The MOU provides an intergovernmental framework for governments, scientists and other groups to monitor and coordinate ongoing conservation efforts. Progress in MOU and Action Plan implementation is described in the Secretariat’s Overview Report provided at regular MOU Signatory meetings.

Governments and conservation groups throughout the species’ range are working actively to conserve the Aquatic Warbler and its breeding and migratory habitats. Several large-scale projects have been successfully implemented or are underway in key Aquatic Warbler flyway countries in order to secure breeding and stop-over sites. Additionally, CMS has worked with BirdLife International to establish a jointly-funded MOU coordinator. Working out of Belarus, the MOU coordinator supports partner organizations all over the species range with the development, fundraising and implementation of conservation projects aimed at this species, working in close cooperation with the CMS Secretariat, the Royal Society for the Protection of Birds (RSPB), and the International Aquatic Warbler Conservation Team (AWCT). The coordinator oversees the publication of the Aquatic Warbler Flyway Newsletter, and maintains the website ( and Arc GIS data base for the species.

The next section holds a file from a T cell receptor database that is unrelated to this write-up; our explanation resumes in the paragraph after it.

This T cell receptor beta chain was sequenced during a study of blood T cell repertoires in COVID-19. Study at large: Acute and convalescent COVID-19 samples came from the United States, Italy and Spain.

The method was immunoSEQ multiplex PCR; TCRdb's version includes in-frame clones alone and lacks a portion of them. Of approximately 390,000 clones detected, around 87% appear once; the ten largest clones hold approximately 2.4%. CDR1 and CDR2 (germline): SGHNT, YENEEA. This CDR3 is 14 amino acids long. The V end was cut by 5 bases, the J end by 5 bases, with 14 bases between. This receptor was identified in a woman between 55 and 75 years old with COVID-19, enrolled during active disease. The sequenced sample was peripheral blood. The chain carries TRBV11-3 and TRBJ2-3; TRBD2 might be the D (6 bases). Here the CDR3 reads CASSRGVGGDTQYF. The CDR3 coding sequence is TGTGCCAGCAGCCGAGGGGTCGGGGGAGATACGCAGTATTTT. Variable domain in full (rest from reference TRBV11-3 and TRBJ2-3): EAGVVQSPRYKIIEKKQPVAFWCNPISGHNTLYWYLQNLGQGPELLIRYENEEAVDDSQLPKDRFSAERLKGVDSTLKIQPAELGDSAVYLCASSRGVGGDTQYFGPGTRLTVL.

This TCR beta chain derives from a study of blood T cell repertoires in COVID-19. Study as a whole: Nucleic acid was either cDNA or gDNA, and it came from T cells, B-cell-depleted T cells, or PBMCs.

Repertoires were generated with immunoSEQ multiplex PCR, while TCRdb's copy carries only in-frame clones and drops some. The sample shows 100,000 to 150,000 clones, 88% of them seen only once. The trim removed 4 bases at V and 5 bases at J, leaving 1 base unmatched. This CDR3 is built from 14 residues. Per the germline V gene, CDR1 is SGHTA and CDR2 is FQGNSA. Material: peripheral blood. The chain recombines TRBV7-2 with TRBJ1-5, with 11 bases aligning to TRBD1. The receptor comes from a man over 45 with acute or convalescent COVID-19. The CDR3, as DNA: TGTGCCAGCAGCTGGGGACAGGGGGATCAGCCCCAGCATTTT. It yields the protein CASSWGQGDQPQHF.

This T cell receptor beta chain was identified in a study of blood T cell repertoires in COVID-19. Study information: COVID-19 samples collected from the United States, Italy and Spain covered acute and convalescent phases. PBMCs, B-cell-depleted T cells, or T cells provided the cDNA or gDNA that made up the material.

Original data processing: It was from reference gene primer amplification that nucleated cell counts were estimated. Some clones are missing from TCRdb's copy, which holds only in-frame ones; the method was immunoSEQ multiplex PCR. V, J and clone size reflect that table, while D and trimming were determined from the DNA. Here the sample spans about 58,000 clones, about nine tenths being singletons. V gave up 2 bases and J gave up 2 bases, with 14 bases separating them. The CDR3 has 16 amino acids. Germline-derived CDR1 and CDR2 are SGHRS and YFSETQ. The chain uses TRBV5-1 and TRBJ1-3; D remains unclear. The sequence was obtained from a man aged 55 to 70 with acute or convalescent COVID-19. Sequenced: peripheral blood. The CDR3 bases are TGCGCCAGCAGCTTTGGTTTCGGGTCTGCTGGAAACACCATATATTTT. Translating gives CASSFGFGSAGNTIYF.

In January of 2007, the BirdLife International Aquatic Warbler Conservation Team discovered a key site within the Aquatic Warbler’s wintering grounds in West Africa, which were completely unknown until then. According to first estimates, the Djoudj National Park in Northwest Senegal and its surroundings are believed to harbour a major part of the world population. Later on three more sites were discovered, they are located in southern Mauritania and in the Niger River delta in Mali Much of the Aquatic Warbler’s presumed historic wintering habitat has been converted into farmland and sugarcane plantations. Drought conditions caused by climate change could put increasing pressure on the Aquatic Warbler’s remaining habitat.

The discovery of the wintering sites contributes to implementing the MOU and Action Plan. In 2010, signatories included Mauritania and Mali into the geographical scope of the MOU. This would allow Senegal, Mauritania and Mali to coordinate their conservation efforts. Additionally, the discoveries create an extra incentive for European conservation efforts to be extended into Africa to truly encompass the bird’s full migratory range.